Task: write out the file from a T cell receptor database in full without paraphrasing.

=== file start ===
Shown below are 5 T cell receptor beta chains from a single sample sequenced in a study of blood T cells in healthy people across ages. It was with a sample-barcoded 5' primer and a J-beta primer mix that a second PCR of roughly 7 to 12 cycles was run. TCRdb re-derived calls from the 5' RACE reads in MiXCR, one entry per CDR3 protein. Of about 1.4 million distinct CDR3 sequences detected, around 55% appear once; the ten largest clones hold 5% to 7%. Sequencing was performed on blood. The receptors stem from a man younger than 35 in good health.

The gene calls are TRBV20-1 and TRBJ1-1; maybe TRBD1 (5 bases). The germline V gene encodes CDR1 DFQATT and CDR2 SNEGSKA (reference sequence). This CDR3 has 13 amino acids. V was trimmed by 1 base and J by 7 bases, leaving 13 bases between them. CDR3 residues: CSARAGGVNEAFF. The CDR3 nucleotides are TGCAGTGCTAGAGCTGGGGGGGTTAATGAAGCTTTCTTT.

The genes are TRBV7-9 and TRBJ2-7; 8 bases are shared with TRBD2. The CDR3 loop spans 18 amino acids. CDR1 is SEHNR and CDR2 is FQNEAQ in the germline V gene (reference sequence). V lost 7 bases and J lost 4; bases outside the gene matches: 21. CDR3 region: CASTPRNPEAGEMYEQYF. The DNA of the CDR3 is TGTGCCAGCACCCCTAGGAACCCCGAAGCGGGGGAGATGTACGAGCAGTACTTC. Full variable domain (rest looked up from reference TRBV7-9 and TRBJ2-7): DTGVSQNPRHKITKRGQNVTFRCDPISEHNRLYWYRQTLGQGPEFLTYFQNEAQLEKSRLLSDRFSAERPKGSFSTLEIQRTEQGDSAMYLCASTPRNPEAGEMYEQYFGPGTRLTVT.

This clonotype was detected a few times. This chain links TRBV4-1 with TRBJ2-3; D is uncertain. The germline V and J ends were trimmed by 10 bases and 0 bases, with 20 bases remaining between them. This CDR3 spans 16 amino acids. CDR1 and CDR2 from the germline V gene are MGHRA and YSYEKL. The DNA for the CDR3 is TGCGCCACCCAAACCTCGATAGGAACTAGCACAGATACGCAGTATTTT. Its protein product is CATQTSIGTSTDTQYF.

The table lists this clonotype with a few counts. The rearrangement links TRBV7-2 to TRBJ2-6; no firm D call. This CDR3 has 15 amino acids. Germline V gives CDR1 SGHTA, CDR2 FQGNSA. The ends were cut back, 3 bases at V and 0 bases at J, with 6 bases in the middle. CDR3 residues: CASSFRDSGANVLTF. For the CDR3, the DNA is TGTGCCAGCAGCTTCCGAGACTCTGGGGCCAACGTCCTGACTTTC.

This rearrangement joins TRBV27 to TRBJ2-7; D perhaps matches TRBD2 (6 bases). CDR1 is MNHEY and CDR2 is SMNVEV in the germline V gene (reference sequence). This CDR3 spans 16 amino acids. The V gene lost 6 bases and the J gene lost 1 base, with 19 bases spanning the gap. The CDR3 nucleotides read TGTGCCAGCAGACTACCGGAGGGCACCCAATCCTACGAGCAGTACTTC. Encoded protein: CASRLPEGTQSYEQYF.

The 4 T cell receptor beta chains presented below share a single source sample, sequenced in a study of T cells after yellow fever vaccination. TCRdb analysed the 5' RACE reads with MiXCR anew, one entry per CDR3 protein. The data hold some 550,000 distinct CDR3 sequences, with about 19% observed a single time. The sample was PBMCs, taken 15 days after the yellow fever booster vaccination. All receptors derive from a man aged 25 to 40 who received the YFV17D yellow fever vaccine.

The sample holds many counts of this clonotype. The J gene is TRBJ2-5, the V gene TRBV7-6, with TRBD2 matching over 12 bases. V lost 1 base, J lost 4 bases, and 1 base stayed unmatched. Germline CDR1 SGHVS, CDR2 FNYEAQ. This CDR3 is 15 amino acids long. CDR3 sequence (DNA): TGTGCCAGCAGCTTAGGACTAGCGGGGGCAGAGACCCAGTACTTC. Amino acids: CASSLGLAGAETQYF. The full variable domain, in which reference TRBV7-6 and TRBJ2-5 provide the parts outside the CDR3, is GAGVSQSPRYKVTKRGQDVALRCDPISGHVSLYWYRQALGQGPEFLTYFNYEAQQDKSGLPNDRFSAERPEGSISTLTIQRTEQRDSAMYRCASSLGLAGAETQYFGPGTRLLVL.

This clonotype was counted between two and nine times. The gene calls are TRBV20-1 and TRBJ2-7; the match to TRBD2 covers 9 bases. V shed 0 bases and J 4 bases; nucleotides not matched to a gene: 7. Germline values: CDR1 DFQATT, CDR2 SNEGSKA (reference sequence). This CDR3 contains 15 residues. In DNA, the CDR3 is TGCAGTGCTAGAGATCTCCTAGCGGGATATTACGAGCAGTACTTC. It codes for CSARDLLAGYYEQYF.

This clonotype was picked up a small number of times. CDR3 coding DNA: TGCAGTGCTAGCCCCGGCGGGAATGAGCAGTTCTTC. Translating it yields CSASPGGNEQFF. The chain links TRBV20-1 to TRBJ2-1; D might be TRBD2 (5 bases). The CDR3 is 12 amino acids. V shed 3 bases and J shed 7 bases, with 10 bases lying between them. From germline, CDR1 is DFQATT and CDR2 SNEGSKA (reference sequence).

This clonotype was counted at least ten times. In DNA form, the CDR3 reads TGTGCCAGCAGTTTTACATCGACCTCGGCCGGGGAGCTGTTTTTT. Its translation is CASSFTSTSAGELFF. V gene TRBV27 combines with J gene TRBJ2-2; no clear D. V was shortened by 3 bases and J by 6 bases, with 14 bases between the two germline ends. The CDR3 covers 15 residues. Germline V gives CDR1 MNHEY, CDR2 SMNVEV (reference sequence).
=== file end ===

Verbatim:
Shown below are 5 T cell receptor beta chains from a single sample sequenced in a study of blood T cells in healthy people across ages. It was with a sample-barcoded 5' primer and a J-beta primer mix that a second PCR of roughly 7 to 12 cycles was run. TCRdb re-derived calls from the 5' RACE reads in MiXCR, one entry per CDR3 protein. Of about 1.4 million distinct CDR3 sequences detected, around 55% appear once; the ten largest clones hold 5% to 7%. Sequencing was performed on blood. The receptors stem from a man younger than 35 in good health.

The gene calls are TRBV20-1 and TRBJ1-1; maybe TRBD1 (5 bases). The germline V gene encodes CDR1 DFQATT and CDR2 SNEGSKA (reference sequence). This CDR3 has 13 amino acids. V was trimmed by 1 base and J by 7 bases, leaving 13 bases between them. CDR3 residues: CSARAGGVNEAFF. The CDR3 nucleotides are TGCAGTGCTAGAGCTGGGGGGGTTAATGAAGCTTTCTTT.

The genes are TRBV7-9 and TRBJ2-7; 8 bases are shared with TRBD2. The CDR3 loop spans 18 amino acids. CDR1 is SEHNR and CDR2 is FQNEAQ in the germline V gene (reference sequence). V lost 7 bases and J lost 4; bases outside the gene matches: 21. CDR3 region: CASTPRNPEAGEMYEQYF. The DNA of the CDR3 is TGTGCCAGCACCCCTAGGAACCCCGAAGCGGGGGAGATGTACGAGCAGTACTTC. Full variable domain (rest looked up from reference TRBV7-9 and TRBJ2-7): DTGVSQNPRHKITKRGQNVTFRCDPISEHNRLYWYRQTLGQGPEFLTYFQNEAQLEKSRLLSDRFSAERPKGSFSTLEIQRTEQGDSAMYLCASTPRNPEAGEMYEQYFGPGTRLTVT.

This clonotype was detected a few times. This chain links TRBV4-1 with TRBJ2-3; D is uncertain. The germline V and J ends were trimmed by 10 bases and 0 bases, with 20 bases remaining between them. This CDR3 spans 16 amino acids. CDR1 and CDR2 from the germline V gene are MGHRA and YSYEKL. The DNA for the CDR3 is TGCGCCACCCAAACCTCGATAGGAACTAGCACAGATACGCAGTATTTT. Its protein product is CATQTSIGTSTDTQYF.

The table lists this clonotype with a few counts. The rearrangement links TRBV7-2 to TRBJ2-6; no firm D call. This CDR3 has 15 amino acids. Germline V gives CDR1 SGHTA, CDR2 FQGNSA. The ends were cut back, 3 bases at V and 0 bases at J, with 6 bases in the middle. CDR3 residues: CASSFRDSGANVLTF. For the CDR3, the DNA is TGTGCCAGCAGCTTCCGAGACTCTGGGGCCAACGTCCTGACTTTC.

This rearrangement joins TRBV27 to TRBJ2-7; D perhaps matches TRBD2 (6 bases). CDR1 is MNHEY and CDR2 is SMNVEV in the germline V gene (reference sequence). This CDR3 spans 16 amino acids. The V gene lost 6 bases and the J gene lost 1 base, with 19 bases spanning the gap. The CDR3 nucleotides read TGTGCCAGCAGACTACCGGAGGGCACCCAATCCTACGAGCAGTACTTC. Encoded protein: CASRLPEGTQSYEQYF.

The 4 T cell receptor beta chains presented below share a single source sample, sequenced in a study of T cells after yellow fever vaccination. TCRdb analysed the 5' RACE reads with MiXCR anew, one entry per CDR3 protein. The data hold some 550,000 distinct CDR3 sequences, with about 19% observed a single time. The sample was PBMCs, taken 15 days after the yellow fever booster vaccination. All receptors derive from a man aged 25 to 40 who received the YFV17D yellow fever vaccine.

The sample holds many counts of this clonotype. The J gene is TRBJ2-5, the V gene TRBV7-6, with TRBD2 matching over 12 bases. V lost 1 base, J lost 4 bases, and 1 base stayed unmatched. Germline CDR1 SGHVS, CDR2 FNYEAQ. This CDR3 is 15 amino acids long. CDR3 sequence (DNA): TGTGCCAGCAGCTTAGGACTAGCGGGGGCAGAGACCCAGTACTTC. Amino acids: CASSLGLAGAETQYF. The full variable domain, in which reference TRBV7-6 and TRBJ2-5 provide the parts outside the CDR3, is GAGVSQSPRYKVTKRGQDVALRCDPISGHVSLYWYRQALGQGPEFLTYFNYEAQQDKSGLPNDRFSAERPEGSISTLTIQRTEQRDSAMYRCASSLGLAGAETQYFGPGTRLLVL.

This clonotype was counted between two and nine times. The gene calls are TRBV20-1 and TRBJ2-7; the match to TRBD2 covers 9 bases. V shed 0 bases and J 4 bases; nucleotides not matched to a gene: 7. Germline values: CDR1 DFQATT, CDR2 SNEGSKA (reference sequence). This CDR3 contains 15 residues. In DNA, the CDR3 is TGCAGTGCTAGAGATCTCCTAGCGGGATATTACGAGCAGTACTTC. It codes for CSARDLLAGYYEQYF.

This clonotype was picked up a small number of times. CDR3 coding DNA: TGCAGTGCTAGCCCCGGCGGGAATGAGCAGTTCTTC. Translating it yields CSASPGGNEQFF. The chain links TRBV20-1 to TRBJ2-1; D might be TRBD2 (5 bases). The CDR3 is 12 amino acids. V shed 3 bases and J shed 7 bases, with 10 bases lying between them. From germline, CDR1 is DFQATT and CDR2 SNEGSKA (reference sequence).

This clonotype was counted at least ten times. In DNA form, the CDR3 reads TGTGCCAGCAGTTTTACATCGACCTCGGCCGGGGAGCTGTTTTTT. Its translation is CASSFTSTSAGELFF. V gene TRBV27 combines with J gene TRBJ2-2; no clear D. V was shortened by 3 bases and J by 6 bases, with 14 bases between the two germline ends. The CDR3 covers 15 residues. Germline V gives CDR1 MNHEY, CDR2 SMNVEV (reference sequence).